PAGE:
If you’ve ever wanted to write a book or become an author, then you won’t want to miss the 2011 AWSM Convention in Charlotte.
A representative from McFarland Publishing will be meeting individually with interested convention attendees. You can bring a transcript. You can pitch a concept. No matter what stage your project is in, you will want to take advantage of this opportunity.
McFarland Publishing is located in nearby Jefferson, N.C., and it is the proud publisher of Dorothy Jane Mills, legendary baseball author who is the lunch speaker on Friday, June 24 at the convention.
McFarland rep Layla Milholen will be available to meet with interested individuals on the afternoon of Friday, June 24.
You’ll want to sign up at the convention — register today because the convention is fast approaching, June 23-25 — but before then, you’ll also want to check out this Q&A with Beth Cox, assistant marketing manager at McFarland:
Q: What makes for a good idea for a book?
A: The answer varies some from publisher to publisher. McFarland serves the scholarly market, where reliability and accuracy are watch words. Our books tend either to offer a comprehensive approach to the subject, covering all angles in neutral, fact-dense prose and organized in a way that is useful and easy to understand; or to explore a fairly narrowly defined topic in great depth, aiming for readers that have both familiarity with and strong interest in the subject matter.
Q: Let’s say someone has an idea for a book but has never talked to a publisher about it. Would they just want to bring the idea to you at the convention, or would something more than an idea be beneficial?
A: It’s never a bad idea to discuss projects while they’re still in the early stages. While it might lead to little beyond an expression of general interest, or word that another publisher might be the better bet, there’s at least a fair chance that something useful will come from an author’s having shared her thoughts about the subject itself, the organization, the tone and hoped-for audience, the research and documentation, and even stray thoughts on special elements (illustrations, sidebars, end-of-chapter questions, for instance) that bear consideration.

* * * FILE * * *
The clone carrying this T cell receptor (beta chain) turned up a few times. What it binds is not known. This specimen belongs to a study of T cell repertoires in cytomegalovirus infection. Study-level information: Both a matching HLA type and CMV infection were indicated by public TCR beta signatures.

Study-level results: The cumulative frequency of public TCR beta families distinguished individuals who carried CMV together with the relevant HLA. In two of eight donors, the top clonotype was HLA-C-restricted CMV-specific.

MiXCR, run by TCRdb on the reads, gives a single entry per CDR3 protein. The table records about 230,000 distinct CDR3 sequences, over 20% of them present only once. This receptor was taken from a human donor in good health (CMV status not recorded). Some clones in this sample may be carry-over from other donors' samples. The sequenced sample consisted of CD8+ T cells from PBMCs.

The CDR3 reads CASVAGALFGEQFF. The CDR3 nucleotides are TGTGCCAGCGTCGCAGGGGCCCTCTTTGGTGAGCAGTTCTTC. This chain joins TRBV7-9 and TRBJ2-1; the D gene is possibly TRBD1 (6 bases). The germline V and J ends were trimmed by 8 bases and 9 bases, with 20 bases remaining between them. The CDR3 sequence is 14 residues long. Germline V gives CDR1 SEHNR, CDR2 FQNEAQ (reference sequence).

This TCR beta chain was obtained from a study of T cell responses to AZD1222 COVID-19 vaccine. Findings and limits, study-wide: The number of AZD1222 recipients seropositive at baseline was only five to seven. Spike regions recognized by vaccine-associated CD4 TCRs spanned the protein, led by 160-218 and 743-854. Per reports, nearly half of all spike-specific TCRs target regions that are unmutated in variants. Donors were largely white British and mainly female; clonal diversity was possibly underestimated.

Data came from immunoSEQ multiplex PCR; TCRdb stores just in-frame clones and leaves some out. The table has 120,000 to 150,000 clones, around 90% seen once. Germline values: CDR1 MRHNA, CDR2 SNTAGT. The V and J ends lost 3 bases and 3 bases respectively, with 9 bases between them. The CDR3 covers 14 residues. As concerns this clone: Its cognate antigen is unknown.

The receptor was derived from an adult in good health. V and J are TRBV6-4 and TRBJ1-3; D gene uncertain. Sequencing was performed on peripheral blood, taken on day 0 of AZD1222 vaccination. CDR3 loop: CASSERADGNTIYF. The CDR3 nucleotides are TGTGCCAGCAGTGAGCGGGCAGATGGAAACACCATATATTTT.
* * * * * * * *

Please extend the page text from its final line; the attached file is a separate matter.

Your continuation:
Q: When it comes to a book proposal, what are some of the things that you are most looking for?
A: As a scholarly publisher, McFarland likes to see evidence of solid research and a general command of the subject; writing that is intelligent but also accessible and concise; a neutral tone; and a clear-eyed assessment of the market and its need for the book. At least basic familiarity with McFarland, its line, or the scholarly market is also important.
Q: What can people expect when they sit down with the McFarland representative at the convention?
A: They can expect a friendly conversation with someone who is at once frank about a manuscript’s prospects with McFarland and receptive to the author’s enthusiasm for her subject. On our market, where books are more often than not labors of love, the importance of the author-publisher relationship is hard to overstate. Mutual respect and friendly dealing go a long way, so we do our best to establish those expectations early. *
Q: Any advice for would-be authors?
A: Familiarize yourself with McFarland and the sorts of books we do. Try searching our Web site, for instance, for topics that relate to yours. (If you find none, don’t be discouraged; we publish books in new subject areas all the time.) Read the information for authors that we’ve posted there. And be prepared to tell us not just why you’d like to write the planned book — though that is something we want to hear about — but why it’s needed or how it fills a vacancy.